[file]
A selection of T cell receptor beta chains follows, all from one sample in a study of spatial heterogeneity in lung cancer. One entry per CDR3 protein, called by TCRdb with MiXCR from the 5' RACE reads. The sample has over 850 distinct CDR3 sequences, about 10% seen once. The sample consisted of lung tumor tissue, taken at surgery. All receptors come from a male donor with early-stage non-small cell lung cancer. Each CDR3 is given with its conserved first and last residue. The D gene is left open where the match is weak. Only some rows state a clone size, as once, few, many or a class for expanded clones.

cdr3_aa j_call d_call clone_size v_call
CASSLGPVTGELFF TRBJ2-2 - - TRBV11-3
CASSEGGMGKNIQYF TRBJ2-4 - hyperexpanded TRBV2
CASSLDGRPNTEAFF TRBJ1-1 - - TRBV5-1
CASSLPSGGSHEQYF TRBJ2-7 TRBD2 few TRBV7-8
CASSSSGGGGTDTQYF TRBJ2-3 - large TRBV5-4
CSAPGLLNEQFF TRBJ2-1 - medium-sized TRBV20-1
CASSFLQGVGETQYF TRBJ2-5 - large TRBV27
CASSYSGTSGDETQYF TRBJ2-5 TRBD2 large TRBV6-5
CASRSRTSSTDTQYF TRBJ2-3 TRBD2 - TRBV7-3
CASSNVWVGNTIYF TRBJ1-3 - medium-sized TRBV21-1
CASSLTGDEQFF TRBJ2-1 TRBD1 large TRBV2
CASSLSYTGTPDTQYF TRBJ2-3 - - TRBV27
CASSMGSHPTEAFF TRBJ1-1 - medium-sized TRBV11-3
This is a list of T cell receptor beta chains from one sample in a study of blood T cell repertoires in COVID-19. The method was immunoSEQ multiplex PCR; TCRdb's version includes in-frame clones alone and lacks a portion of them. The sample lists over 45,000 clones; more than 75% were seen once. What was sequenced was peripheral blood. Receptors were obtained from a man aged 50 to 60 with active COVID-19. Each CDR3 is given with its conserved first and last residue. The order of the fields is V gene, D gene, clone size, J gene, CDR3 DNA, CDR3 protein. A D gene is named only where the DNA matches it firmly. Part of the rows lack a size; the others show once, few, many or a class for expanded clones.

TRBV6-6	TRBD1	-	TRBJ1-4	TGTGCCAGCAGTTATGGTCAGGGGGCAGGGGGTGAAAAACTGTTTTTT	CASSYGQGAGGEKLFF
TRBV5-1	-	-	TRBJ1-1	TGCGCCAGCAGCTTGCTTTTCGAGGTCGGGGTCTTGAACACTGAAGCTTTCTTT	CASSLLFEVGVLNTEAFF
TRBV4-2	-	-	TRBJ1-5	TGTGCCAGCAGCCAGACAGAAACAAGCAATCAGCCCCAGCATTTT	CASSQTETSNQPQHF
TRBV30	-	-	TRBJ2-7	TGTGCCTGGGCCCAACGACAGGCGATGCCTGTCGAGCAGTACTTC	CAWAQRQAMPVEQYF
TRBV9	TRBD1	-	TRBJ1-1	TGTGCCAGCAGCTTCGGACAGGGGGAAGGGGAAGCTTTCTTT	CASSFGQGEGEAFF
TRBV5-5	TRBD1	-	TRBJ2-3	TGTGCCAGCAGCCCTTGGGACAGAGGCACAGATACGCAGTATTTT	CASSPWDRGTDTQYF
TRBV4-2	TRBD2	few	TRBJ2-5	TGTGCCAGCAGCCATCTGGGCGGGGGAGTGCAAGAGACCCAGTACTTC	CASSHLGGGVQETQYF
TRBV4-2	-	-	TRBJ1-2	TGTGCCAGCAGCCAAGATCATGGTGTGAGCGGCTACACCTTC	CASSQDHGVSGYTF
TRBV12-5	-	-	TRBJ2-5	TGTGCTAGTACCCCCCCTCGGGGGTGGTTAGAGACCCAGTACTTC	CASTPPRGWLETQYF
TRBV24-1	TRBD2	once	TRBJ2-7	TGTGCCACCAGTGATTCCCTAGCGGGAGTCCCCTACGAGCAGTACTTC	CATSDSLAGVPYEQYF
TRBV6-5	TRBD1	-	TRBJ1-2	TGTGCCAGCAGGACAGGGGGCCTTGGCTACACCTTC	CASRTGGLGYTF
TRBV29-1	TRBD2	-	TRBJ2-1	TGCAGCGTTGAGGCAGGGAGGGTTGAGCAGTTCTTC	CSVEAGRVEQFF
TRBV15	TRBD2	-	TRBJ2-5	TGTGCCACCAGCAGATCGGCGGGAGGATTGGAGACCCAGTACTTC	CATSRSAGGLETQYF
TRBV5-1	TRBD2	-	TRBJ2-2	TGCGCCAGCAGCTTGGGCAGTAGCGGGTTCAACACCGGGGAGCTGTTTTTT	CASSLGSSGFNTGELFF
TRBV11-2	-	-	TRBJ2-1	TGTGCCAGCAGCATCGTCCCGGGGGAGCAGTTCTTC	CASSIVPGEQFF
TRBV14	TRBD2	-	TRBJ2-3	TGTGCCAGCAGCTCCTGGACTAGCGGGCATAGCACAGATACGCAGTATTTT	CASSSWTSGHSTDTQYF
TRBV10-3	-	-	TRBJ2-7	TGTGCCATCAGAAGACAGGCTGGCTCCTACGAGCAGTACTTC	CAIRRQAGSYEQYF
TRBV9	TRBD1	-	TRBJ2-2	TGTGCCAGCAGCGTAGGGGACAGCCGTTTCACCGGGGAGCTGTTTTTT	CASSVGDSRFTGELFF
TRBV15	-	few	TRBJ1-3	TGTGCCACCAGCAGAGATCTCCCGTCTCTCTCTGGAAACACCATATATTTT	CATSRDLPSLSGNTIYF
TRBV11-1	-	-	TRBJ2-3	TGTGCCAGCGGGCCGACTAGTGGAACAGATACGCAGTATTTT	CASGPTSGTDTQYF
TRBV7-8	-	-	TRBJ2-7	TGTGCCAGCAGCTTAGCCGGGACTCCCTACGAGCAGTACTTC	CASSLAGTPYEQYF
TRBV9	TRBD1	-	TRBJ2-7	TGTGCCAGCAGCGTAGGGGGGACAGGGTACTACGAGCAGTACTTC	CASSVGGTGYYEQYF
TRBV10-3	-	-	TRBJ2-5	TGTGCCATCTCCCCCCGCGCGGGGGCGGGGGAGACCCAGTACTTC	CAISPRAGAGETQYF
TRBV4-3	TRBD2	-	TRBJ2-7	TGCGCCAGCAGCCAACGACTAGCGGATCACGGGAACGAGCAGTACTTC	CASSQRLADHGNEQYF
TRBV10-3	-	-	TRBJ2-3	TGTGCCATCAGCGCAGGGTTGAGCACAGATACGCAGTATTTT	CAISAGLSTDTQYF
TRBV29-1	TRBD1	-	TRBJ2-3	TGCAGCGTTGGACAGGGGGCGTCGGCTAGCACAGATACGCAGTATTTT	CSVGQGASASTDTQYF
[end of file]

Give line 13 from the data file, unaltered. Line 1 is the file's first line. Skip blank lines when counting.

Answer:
CASSLTGDEQFF TRBJ2-1 TRBD1 large TRBV2